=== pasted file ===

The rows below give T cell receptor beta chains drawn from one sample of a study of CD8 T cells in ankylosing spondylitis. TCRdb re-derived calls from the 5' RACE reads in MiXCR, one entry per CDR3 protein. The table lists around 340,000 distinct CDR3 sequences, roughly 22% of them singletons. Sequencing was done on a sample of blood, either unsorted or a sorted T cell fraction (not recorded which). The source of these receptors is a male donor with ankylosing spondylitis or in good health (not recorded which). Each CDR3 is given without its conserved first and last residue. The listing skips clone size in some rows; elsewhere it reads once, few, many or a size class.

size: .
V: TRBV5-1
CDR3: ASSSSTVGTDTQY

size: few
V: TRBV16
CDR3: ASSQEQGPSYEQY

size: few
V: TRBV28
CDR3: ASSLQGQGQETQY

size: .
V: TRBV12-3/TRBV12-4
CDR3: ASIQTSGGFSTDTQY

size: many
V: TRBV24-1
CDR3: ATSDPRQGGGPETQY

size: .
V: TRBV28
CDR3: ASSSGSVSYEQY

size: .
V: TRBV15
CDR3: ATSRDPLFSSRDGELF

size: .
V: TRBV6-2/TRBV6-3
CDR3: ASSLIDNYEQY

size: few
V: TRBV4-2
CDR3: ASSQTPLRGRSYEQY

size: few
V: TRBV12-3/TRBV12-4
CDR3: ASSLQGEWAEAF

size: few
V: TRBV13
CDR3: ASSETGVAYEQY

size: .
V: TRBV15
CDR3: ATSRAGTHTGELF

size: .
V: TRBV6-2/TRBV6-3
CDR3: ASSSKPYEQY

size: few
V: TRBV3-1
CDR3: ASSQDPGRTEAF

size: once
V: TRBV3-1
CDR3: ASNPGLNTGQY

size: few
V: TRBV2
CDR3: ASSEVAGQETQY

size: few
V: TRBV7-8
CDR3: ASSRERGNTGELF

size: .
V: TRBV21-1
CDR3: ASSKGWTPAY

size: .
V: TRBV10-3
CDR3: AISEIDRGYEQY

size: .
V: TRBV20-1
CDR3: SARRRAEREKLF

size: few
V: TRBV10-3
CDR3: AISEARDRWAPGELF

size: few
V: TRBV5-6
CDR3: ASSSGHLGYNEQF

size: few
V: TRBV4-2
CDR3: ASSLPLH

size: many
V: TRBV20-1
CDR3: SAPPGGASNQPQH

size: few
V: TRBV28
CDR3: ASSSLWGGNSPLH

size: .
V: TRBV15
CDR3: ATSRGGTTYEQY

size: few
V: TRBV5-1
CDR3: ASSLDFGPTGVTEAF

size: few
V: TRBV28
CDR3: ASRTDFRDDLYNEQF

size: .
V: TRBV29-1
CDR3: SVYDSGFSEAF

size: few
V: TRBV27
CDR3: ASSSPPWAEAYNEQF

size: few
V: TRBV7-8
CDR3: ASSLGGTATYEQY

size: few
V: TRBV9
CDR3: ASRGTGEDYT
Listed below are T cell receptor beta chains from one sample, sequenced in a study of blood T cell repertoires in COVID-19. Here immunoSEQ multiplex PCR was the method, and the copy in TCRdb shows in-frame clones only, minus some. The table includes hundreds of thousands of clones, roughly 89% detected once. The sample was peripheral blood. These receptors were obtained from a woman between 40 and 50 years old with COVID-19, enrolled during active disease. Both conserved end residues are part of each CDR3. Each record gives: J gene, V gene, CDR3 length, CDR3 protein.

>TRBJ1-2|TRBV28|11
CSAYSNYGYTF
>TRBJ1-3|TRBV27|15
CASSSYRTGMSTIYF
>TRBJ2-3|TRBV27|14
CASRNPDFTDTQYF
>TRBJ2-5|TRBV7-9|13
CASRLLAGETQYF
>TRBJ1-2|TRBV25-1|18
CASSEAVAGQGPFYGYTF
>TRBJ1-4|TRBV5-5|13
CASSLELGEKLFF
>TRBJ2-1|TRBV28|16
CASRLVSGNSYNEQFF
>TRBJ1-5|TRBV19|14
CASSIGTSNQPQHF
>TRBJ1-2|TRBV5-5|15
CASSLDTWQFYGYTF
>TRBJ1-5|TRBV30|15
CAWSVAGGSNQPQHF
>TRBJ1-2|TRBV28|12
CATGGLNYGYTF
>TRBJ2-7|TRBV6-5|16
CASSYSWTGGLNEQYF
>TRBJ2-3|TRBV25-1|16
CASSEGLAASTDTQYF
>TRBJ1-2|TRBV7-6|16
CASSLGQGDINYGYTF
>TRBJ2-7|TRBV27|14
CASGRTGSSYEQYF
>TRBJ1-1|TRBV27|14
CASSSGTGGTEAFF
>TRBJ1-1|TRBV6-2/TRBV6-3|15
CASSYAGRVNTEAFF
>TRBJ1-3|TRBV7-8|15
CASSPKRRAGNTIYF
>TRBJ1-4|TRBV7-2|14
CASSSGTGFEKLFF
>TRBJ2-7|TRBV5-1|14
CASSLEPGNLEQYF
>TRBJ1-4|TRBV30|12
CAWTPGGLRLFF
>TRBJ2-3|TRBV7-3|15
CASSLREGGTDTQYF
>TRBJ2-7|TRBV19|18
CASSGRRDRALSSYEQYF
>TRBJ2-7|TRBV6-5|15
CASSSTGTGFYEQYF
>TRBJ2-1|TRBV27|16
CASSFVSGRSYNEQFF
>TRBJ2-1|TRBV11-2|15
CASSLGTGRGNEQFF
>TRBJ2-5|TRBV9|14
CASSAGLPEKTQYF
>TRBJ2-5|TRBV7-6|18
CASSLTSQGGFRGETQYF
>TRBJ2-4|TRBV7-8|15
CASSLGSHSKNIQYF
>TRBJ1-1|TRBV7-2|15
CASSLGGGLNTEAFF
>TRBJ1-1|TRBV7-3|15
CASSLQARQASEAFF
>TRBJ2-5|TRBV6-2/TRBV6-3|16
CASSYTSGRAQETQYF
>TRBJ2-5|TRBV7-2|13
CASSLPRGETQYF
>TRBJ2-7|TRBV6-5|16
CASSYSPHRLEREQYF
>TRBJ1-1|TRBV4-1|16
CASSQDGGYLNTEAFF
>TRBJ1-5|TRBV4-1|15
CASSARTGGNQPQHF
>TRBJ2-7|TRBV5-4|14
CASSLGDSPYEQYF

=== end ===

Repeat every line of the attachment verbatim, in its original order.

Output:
The rows below give T cell receptor beta chains drawn from one sample of a study of CD8 T cells in ankylosing spondylitis. TCRdb re-derived calls from the 5' RACE reads in MiXCR, one entry per CDR3 protein. The table lists around 340,000 distinct CDR3 sequences, roughly 22% of them singletons. Sequencing was done on a sample of blood, either unsorted or a sorted T cell fraction (not recorded which). The source of these receptors is a male donor with ankylosing spondylitis or in good health (not recorded which). Each CDR3 is given without its conserved first and last residue. The listing skips clone size in some rows; elsewhere it reads once, few, many or a size class.

size: .
V: TRBV5-1
CDR3: ASSSSTVGTDTQY

size: few
V: TRBV16
CDR3: ASSQEQGPSYEQY

size: few
V: TRBV28
CDR3: ASSLQGQGQETQY

size: .
V: TRBV12-3/TRBV12-4
CDR3: ASIQTSGGFSTDTQY

size: many
V: TRBV24-1
CDR3: ATSDPRQGGGPETQY

size: .
V: TRBV28
CDR3: ASSSGSVSYEQY

size: .
V: TRBV15
CDR3: ATSRDPLFSSRDGELF

size: .
V: TRBV6-2/TRBV6-3
CDR3: ASSLIDNYEQY

size: few
V: TRBV4-2
CDR3: ASSQTPLRGRSYEQY

size: few
V: TRBV12-3/TRBV12-4
CDR3: ASSLQGEWAEAF

size: few
V: TRBV13
CDR3: ASSETGVAYEQY

size: .
V: TRBV15
CDR3: ATSRAGTHTGELF

size: .
V: TRBV6-2/TRBV6-3
CDR3: ASSSKPYEQY

size: few
V: TRBV3-1
CDR3: ASSQDPGRTEAF

size: once
V: TRBV3-1
CDR3: ASNPGLNTGQY

size: few
V: TRBV2
CDR3: ASSEVAGQETQY

size: few
V: TRBV7-8
CDR3: ASSRERGNTGELF

size: .
V: TRBV21-1
CDR3: ASSKGWTPAY

size: .
V: TRBV10-3
CDR3: AISEIDRGYEQY

size: .
V: TRBV20-1
CDR3: SARRRAEREKLF

size: few
V: TRBV10-3
CDR3: AISEARDRWAPGELF

size: few
V: TRBV5-6
CDR3: ASSSGHLGYNEQF

size: few
V: TRBV4-2
CDR3: ASSLPLH

size: many
V: TRBV20-1
CDR3: SAPPGGASNQPQH

size: few
V: TRBV28
CDR3: ASSSLWGGNSPLH

size: .
V: TRBV15
CDR3: ATSRGGTTYEQY

size: few
V: TRBV5-1
CDR3: ASSLDFGPTGVTEAF

size: few
V: TRBV28
CDR3: ASRTDFRDDLYNEQF

size: .
V: TRBV29-1
CDR3: SVYDSGFSEAF

size: few
V: TRBV27
CDR3: ASSSPPWAEAYNEQF

size: few
V: TRBV7-8
CDR3: ASSLGGTATYEQY

size: few
V: TRBV9
CDR3: ASRGTGEDYT
Listed below are T cell receptor beta chains from one sample, sequenced in a study of blood T cell repertoires in COVID-19. Here immunoSEQ multiplex PCR was the method, and the copy in TCRdb shows in-frame clones only, minus some. The table includes hundreds of thousands of clones, roughly 89% detected once. The sample was peripheral blood. These receptors were obtained from a woman between 40 and 50 years old with COVID-19, enrolled during active disease. Both conserved end residues are part of each CDR3. Each record gives: J gene, V gene, CDR3 length, CDR3 protein.

>TRBJ1-2|TRBV28|11
CSAYSNYGYTF
>TRBJ1-3|TRBV27|15
CASSSYRTGMSTIYF
>TRBJ2-3|TRBV27|14
CASRNPDFTDTQYF
>TRBJ2-5|TRBV7-9|13
CASRLLAGETQYF
>TRBJ1-2|TRBV25-1|18
CASSEAVAGQGPFYGYTF
>TRBJ1-4|TRBV5-5|13
CASSLELGEKLFF
>TRBJ2-1|TRBV28|16
CASRLVSGNSYNEQFF
>TRBJ1-5|TRBV19|14
CASSIGTSNQPQHF
>TRBJ1-2|TRBV5-5|15
CASSLDTWQFYGYTF
>TRBJ1-5|TRBV30|15
CAWSVAGGSNQPQHF
>TRBJ1-2|TRBV28|12
CATGGLNYGYTF
>TRBJ2-7|TRBV6-5|16
CASSYSWTGGLNEQYF
>TRBJ2-3|TRBV25-1|16
CASSEGLAASTDTQYF
>TRBJ1-2|TRBV7-6|16
CASSLGQGDINYGYTF
>TRBJ2-7|TRBV27|14
CASGRTGSSYEQYF
>TRBJ1-1|TRBV27|14
CASSSGTGGTEAFF
>TRBJ1-1|TRBV6-2/TRBV6-3|15
CASSYAGRVNTEAFF
>TRBJ1-3|TRBV7-8|15
CASSPKRRAGNTIYF
>TRBJ1-4|TRBV7-2|14
CASSSGTGFEKLFF
>TRBJ2-7|TRBV5-1|14
CASSLEPGNLEQYF
>TRBJ1-4|TRBV30|12
CAWTPGGLRLFF
>TRBJ2-3|TRBV7-3|15
CASSLREGGTDTQYF
>TRBJ2-7|TRBV19|18
CASSGRRDRALSSYEQYF
>TRBJ2-7|TRBV6-5|15
CASSSTGTGFYEQYF
>TRBJ2-1|TRBV27|16
CASSFVSGRSYNEQFF
>TRBJ2-1|TRBV11-2|15
CASSLGTGRGNEQFF
>TRBJ2-5|TRBV9|14
CASSAGLPEKTQYF
>TRBJ2-5|TRBV7-6|18
CASSLTSQGGFRGETQYF
>TRBJ2-4|TRBV7-8|15
CASSLGSHSKNIQYF
>TRBJ1-1|TRBV7-2|15
CASSLGGGLNTEAFF
>TRBJ1-1|TRBV7-3|15
CASSLQARQASEAFF
>TRBJ2-5|TRBV6-2/TRBV6-3|16
CASSYTSGRAQETQYF
>TRBJ2-5|TRBV7-2|13
CASSLPRGETQYF
>TRBJ2-7|TRBV6-5|16
CASSYSPHRLEREQYF
>TRBJ1-1|TRBV4-1|16
CASSQDGGYLNTEAFF
>TRBJ1-5|TRBV4-1|15
CASSARTGGNQPQHF
>TRBJ2-7|TRBV5-4|14
CASSLGDSPYEQYF